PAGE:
Local agencies are still working tirelessly to secure food, housing and other basic necessities for more than 60 Emerson Manor residents who were forced to leave their homes after a Feb. 20 fire led to widespread water damage throughout the building.
The fire itself did very little damage, but residents of the low-income apartment building evacuated Feb. 24 after tests showed high levels of bacteria in the water-soaked carpets and furniture.
Since then, crews have ripped out much of Emerson Manor’s carpets and some of the dry wall, sanitized the rooms and are slowly drying out the building with giant dehumidifiers, said Lisa Boone, deputy director of the Housing Authority of Grays Harbor.
The restoration is being handled by Belfor, a global company specializing in disaster recovery and property restoration, Boone said.
There’s still no word on when residents will be allowed to move back into their apartments, but tenants of the less-damaged apartments will likely return in coming weeks, said Charles Wallace, deputy director of Grays Harbor Emergency Management. However, there are six apartments that are in much worse shape — and they could be uninhabitable for months.
“We think it will be sooner than later,” Wallace said. “We can’t tell you exactly when because we still have tests to run.”
Boone said the building’s famous lobby will remain intact — it just needs to be dried out.
Meanwhile, several displaced residents are staying in local motels: the Hoquiam Econo Lodge, the Aberdeen Travelodge and the Aberdeen Guesthouse Inn. As of Thursday night, 32 residents were staying in motels. The remaining displaced residents are staying with friends or family.
“Some people are still trickling in,” Boone said. “Even yesterday I had a gentleman come by who had left before he heard exactly what was happening.”
The rooms will be paid for by the Coastal Community Action Program (CCAP), which received emergency shelter funds from Grays Harbor County. The funding will last through the end of March.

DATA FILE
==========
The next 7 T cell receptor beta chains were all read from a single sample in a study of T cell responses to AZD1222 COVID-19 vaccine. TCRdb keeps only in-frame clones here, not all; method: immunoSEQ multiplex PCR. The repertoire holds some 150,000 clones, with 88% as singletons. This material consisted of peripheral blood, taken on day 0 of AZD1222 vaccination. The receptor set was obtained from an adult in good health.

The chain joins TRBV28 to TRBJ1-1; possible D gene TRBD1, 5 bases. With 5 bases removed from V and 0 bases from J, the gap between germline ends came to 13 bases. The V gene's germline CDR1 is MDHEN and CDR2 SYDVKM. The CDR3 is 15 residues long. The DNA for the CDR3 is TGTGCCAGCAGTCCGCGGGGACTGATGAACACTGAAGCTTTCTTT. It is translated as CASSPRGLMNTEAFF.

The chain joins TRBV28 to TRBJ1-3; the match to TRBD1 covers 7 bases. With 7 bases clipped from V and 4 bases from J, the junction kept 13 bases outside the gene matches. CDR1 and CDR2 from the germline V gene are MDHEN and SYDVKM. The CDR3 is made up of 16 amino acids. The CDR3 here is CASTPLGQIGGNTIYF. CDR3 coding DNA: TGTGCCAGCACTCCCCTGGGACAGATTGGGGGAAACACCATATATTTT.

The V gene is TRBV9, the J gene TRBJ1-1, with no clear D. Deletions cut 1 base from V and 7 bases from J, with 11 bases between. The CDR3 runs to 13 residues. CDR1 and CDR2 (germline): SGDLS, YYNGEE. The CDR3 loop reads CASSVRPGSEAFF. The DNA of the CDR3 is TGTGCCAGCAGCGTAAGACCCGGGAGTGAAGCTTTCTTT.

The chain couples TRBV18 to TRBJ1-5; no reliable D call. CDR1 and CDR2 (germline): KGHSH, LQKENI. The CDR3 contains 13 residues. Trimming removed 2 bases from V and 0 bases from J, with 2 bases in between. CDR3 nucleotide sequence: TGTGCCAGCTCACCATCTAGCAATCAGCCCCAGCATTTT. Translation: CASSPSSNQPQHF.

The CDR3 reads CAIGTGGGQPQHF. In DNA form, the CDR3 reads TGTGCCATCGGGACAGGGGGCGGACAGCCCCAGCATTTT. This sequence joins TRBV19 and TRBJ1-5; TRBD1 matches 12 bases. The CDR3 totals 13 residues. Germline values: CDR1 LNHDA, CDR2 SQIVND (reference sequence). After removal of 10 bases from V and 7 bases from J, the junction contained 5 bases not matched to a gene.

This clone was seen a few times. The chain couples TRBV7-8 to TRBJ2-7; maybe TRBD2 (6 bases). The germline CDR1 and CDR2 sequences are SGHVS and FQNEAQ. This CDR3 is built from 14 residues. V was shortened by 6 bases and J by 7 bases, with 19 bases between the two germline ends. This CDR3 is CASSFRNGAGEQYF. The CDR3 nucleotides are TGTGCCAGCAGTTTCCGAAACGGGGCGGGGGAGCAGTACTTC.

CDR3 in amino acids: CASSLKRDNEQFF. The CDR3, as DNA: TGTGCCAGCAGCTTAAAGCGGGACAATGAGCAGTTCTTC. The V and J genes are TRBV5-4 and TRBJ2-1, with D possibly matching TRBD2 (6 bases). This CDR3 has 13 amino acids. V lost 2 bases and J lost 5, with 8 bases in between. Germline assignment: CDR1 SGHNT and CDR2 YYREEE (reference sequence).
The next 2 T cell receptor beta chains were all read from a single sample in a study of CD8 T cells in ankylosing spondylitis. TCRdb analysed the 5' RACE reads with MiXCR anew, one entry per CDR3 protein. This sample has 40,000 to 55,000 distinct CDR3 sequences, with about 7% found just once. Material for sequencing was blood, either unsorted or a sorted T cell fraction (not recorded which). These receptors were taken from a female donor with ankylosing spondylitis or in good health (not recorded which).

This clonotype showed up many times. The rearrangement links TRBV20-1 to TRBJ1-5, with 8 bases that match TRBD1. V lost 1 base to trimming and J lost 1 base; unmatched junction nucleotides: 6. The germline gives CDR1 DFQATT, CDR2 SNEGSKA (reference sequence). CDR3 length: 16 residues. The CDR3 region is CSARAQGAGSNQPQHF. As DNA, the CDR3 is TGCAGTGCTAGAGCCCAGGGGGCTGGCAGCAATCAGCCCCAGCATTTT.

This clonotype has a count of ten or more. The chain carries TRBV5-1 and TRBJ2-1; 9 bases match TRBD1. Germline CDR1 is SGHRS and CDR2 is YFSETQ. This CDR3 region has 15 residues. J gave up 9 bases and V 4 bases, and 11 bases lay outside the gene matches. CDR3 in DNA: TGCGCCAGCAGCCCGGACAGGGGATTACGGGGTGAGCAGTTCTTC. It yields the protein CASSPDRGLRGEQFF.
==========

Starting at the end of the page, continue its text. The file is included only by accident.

Jerry Raines, director of the Housing Authority, said the displaced residents who found other places to stay shouldn’t feel stuck if their plans fall through, or the situation isn’t working out. They can call the Housing Authority at 360-532-0570 to ask for help.
Raines said the Housing Authority would like to hear from all of the Emerson Manor residents so that officials can keep them updated on the status of renovations and possible move-in dates.
Because several Emerson Manor residents have limited mobility and many of the motel rooms only have microwaves and small refrigerators, feeding everyone has been a challenge. The agencies assisting the residents are addressing the problem week to week.
Many agencies have volunteered to provide lunch to the displaced residents, and CCAP will be providing dinner.
“We’re comfortable that everyone’s being fed and that their needs are being met,” said Dan Homchick of Grays Harbor County Public Health &Social Services.
With the most basic needs taken care of, officials are now moving on to other concerns — like mail delivery. For the past few days, Emerson Manor residents haven’t been able to pick up their mail. Boone said this has been especially stressful because many people are expecting benefit checks in the mail.
Postal carriers will start delivering to Emerson Manor again, and residents can pick up their mail between 1 p.m. and 3 p.m. beginning today.
Other residents are expecting packages containing medication. All packages are being taken to the Housing Authority office, located at 602 E First St. in Aberdeen.
Officials are also starting to discuss furniture that may have been damaged. Boone said none of the residents’ personal items will be simply thrown away. Crews are assessing damage room by room, and will call residents to discuss the state of their belongings.
Only one resident had renter’s insurance, Boone said, so many people may need help purchasing new furniture.
The Housing Authority set up an account at Anchor Bank to accept donations for the displaced residents and the replacement of belongings and furniture destroyed by water. Donations may be made at any Anchor Bank branch.
Wallace said he has been speaking with many local elected officials, including Hoquiam Mayor Jack Durney, to make sure repairs are completed efficiently and according to city and county codes.
“We’re trying to do it step-by-step so everybody’s happy, so everything is done right,” Wallace said.